Michael Pascoe writes:

You can pick your Galbraith obituary according
to your prejudices. I’d go with the NY Times or The Guardian myself, as they are not so consumed with claiming JKG was proven wrong just
because giant American corporations have been shown to falter – there was much
more to the economist, academic, author, public servant, ambassador and thinker
than that.

I’d like to think that at tomorrow’s
Reserve Bank board lunch, at least one toast will be made to the great man. He
became unfashionable with the rise and rise of the Republicans and the slide of
Democrats, but within the RBA there are those who still value his insights.

And that’s something that those tipping
an interest rate rise should remember. The RBA mandarins are not so beholden to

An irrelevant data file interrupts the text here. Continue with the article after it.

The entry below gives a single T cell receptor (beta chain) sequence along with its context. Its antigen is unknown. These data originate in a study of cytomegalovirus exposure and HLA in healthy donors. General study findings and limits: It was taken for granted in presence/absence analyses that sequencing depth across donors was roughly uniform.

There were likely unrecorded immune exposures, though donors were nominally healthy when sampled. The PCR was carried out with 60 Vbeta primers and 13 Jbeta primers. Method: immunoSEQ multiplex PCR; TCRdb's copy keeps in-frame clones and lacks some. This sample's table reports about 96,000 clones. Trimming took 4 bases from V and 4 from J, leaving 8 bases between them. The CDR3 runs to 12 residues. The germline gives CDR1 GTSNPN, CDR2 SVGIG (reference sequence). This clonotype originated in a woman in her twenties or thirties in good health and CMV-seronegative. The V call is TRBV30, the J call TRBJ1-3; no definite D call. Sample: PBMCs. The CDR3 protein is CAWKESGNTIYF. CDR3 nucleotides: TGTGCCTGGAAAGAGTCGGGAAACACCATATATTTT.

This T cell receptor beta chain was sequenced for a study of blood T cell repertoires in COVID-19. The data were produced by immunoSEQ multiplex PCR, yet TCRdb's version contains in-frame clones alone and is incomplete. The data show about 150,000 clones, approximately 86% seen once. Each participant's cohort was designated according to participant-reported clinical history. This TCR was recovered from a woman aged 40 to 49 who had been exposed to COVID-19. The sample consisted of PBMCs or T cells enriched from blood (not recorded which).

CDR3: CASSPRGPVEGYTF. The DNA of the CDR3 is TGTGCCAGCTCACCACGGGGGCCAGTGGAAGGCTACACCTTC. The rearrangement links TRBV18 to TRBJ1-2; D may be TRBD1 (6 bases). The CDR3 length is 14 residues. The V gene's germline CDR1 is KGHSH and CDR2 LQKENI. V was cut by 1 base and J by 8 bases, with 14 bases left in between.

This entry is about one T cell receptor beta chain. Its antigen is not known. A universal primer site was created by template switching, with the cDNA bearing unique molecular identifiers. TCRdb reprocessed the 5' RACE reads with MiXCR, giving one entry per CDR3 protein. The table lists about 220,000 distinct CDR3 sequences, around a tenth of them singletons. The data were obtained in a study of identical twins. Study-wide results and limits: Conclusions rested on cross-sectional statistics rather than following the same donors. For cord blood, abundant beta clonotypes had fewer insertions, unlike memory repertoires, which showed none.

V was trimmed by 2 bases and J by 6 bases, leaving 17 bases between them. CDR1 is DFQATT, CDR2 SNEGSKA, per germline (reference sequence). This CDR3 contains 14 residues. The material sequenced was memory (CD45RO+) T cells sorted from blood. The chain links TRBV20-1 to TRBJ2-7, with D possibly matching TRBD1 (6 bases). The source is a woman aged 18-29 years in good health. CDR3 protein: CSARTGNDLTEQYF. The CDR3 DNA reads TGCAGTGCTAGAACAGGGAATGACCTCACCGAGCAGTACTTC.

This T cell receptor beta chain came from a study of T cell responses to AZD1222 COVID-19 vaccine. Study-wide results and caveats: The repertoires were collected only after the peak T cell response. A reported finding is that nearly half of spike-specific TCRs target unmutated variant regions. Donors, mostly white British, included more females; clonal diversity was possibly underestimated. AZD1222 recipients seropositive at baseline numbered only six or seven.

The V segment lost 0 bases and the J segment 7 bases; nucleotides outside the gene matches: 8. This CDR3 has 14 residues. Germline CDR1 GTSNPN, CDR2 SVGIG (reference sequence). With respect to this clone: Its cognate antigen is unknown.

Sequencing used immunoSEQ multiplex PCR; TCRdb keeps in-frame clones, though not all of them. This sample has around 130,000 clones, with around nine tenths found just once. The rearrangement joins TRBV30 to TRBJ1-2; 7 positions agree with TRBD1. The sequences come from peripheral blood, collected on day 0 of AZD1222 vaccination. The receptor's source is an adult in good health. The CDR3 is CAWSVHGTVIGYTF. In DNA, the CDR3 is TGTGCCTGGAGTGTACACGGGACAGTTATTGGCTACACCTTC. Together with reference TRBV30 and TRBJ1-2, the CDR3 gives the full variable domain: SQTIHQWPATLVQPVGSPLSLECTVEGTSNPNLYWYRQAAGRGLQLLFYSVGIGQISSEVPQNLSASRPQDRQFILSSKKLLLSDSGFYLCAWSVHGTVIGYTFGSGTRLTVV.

economic fashions nor so removed from
the real world that Galbraith’s concern for human beings and a better society would be
lost on them. All other things being more or less equal, the RBA will go with
the people rather than with too austere a view of a tenth of a point on the CPI.

One of the nicer short obits is in The
, because of the people it quotes – kind
words from the Governor of the Bank of England and the Chancellor of the
Exchequer. Said Gordon Brown:

John Kenneth Galbraith was a brilliant economist and writer and a
great friend of the United Kingdom, and his books will be
widely read in generations to come. Even in recent years in his nineties he was never slow to give me
and others advice and he will be remembered for his erudition, his wit and
eloquence, and particularly for his economic insights into our age.”

I haven’t spotted anything by our Peter
Costello yet. He might be too busy explaining how it costs more to fill your
car with fuel when petrol prices rise.